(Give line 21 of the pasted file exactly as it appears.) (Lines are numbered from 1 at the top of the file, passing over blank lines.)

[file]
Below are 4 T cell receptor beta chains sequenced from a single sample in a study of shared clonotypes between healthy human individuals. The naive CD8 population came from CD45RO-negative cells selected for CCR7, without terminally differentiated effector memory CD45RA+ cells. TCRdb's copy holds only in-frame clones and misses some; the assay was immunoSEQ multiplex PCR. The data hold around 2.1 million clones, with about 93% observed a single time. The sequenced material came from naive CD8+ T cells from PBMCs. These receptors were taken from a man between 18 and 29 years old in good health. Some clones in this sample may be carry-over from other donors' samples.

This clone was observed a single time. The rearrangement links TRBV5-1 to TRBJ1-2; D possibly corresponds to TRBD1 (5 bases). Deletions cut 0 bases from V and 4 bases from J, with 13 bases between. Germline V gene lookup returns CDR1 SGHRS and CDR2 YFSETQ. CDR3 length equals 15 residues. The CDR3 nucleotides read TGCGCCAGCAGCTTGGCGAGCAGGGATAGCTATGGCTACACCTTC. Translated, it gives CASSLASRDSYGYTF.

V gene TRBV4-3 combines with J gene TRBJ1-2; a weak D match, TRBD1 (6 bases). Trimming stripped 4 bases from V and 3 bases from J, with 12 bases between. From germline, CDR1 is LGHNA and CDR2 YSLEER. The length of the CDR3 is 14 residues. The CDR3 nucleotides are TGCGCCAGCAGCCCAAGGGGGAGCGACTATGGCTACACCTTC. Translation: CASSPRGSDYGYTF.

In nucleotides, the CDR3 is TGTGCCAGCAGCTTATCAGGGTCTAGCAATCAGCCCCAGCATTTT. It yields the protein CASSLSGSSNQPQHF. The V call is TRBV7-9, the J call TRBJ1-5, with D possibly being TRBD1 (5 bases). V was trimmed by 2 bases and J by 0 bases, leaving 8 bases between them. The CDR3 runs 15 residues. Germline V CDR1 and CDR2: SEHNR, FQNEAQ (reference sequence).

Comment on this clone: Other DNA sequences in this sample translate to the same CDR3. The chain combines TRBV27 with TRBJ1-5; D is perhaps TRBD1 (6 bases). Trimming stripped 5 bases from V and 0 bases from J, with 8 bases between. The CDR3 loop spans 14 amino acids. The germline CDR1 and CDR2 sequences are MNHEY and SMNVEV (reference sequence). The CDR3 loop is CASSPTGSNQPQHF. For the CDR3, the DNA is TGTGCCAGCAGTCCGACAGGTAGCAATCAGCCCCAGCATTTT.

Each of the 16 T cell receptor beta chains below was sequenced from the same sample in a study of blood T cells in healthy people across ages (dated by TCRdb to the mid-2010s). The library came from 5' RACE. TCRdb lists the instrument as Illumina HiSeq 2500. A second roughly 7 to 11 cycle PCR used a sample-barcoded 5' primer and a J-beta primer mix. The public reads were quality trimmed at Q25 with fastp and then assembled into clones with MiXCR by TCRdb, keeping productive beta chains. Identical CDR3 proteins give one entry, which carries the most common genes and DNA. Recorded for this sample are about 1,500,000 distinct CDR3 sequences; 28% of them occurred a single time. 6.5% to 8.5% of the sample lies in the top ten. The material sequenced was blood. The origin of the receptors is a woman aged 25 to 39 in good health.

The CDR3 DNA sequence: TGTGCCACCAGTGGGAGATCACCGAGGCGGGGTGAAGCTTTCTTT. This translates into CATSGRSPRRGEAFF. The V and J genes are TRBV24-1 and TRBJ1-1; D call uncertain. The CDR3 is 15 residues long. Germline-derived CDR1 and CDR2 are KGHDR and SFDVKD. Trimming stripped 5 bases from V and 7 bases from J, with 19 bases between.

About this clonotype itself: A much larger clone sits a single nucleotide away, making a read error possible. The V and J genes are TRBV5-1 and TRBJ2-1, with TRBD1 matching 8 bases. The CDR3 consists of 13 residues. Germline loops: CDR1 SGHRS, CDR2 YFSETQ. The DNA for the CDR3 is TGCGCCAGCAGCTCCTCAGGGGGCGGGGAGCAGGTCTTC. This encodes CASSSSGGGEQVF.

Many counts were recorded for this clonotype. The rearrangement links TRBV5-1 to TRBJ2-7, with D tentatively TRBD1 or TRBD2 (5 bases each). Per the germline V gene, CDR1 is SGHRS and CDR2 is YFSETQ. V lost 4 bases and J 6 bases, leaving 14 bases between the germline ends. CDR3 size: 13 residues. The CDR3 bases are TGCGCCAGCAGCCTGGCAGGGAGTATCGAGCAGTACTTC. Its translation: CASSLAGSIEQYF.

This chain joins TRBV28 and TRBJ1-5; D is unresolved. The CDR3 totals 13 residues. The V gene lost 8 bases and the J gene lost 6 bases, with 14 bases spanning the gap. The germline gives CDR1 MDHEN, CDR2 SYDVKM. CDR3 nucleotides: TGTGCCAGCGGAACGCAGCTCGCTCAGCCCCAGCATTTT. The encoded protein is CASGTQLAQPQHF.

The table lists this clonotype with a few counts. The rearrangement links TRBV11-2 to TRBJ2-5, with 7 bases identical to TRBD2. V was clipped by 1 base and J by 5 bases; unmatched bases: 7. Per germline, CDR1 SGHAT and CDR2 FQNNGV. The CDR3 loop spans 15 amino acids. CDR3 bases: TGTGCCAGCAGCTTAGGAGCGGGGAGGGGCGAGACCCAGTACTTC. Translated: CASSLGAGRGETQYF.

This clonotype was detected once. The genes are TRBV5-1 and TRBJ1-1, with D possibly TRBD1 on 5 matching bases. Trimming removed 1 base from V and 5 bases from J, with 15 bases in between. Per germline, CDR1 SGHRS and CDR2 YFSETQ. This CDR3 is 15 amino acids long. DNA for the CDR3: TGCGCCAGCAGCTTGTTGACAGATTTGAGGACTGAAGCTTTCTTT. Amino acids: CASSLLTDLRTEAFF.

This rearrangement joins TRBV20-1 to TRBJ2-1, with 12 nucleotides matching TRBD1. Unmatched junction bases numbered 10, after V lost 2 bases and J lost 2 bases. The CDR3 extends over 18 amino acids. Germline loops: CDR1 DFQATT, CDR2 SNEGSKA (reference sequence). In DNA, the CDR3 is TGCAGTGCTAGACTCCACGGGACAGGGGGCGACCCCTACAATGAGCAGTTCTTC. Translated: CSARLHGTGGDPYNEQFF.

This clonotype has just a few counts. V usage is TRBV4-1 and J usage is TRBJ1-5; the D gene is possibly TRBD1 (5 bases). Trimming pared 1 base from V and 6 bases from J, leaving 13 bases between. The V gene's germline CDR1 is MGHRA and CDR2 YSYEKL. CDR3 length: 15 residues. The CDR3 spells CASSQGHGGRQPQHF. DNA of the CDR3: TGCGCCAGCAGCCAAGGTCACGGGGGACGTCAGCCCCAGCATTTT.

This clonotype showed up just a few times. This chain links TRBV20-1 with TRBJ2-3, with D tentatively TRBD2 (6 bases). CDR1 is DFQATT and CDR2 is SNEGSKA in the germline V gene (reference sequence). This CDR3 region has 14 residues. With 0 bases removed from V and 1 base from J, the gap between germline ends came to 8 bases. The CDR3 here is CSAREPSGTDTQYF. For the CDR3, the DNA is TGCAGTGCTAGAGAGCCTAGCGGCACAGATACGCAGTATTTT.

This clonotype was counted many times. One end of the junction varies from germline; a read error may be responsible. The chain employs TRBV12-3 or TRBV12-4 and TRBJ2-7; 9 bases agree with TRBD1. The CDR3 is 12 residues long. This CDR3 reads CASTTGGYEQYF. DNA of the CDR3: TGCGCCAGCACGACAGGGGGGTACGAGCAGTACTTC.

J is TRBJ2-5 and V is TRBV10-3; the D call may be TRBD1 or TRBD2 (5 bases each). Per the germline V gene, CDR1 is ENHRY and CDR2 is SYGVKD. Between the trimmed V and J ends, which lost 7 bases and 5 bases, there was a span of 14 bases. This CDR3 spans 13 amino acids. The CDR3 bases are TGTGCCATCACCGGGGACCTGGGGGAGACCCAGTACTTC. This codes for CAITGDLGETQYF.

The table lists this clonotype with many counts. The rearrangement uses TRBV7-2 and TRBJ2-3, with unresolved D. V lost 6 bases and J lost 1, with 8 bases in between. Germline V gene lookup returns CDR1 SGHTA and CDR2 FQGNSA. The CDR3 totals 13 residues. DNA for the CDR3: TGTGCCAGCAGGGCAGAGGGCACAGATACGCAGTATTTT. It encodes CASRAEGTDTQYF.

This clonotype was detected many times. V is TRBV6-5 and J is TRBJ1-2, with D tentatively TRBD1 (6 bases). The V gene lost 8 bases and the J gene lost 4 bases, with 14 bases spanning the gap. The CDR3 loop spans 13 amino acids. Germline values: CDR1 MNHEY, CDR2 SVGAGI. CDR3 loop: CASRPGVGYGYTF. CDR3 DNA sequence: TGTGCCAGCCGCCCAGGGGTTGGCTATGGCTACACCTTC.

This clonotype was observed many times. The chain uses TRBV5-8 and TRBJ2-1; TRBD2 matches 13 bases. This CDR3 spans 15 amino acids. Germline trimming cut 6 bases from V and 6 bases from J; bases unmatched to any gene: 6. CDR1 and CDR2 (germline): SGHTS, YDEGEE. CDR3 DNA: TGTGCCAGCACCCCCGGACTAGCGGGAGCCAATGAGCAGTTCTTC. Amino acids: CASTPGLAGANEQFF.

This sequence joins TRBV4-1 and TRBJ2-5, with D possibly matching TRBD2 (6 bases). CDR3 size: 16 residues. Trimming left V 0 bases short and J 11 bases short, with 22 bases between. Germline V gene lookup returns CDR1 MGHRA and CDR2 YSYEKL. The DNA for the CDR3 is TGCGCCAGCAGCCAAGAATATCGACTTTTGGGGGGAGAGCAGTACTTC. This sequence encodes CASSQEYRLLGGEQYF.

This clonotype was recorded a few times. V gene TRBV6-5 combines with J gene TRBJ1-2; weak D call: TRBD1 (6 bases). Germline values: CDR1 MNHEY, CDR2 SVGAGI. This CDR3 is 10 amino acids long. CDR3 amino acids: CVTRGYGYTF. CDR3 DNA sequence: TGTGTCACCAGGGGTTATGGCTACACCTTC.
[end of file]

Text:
This sequence joins TRBV4-1 and TRBJ2-5, with D possibly matching TRBD2 (6 bases). CDR3 size: 16 residues. Trimming left V 0 bases short and J 11 bases short, with 22 bases between. Germline V gene lookup returns CDR1 MGHRA and CDR2 YSYEKL. The DNA for the CDR3 is TGCGCCAGCAGCCAAGAATATCGACTTTTGGGGGGAGAGCAGTACTTC. This sequence encodes CASSQEYRLLGGEQYF.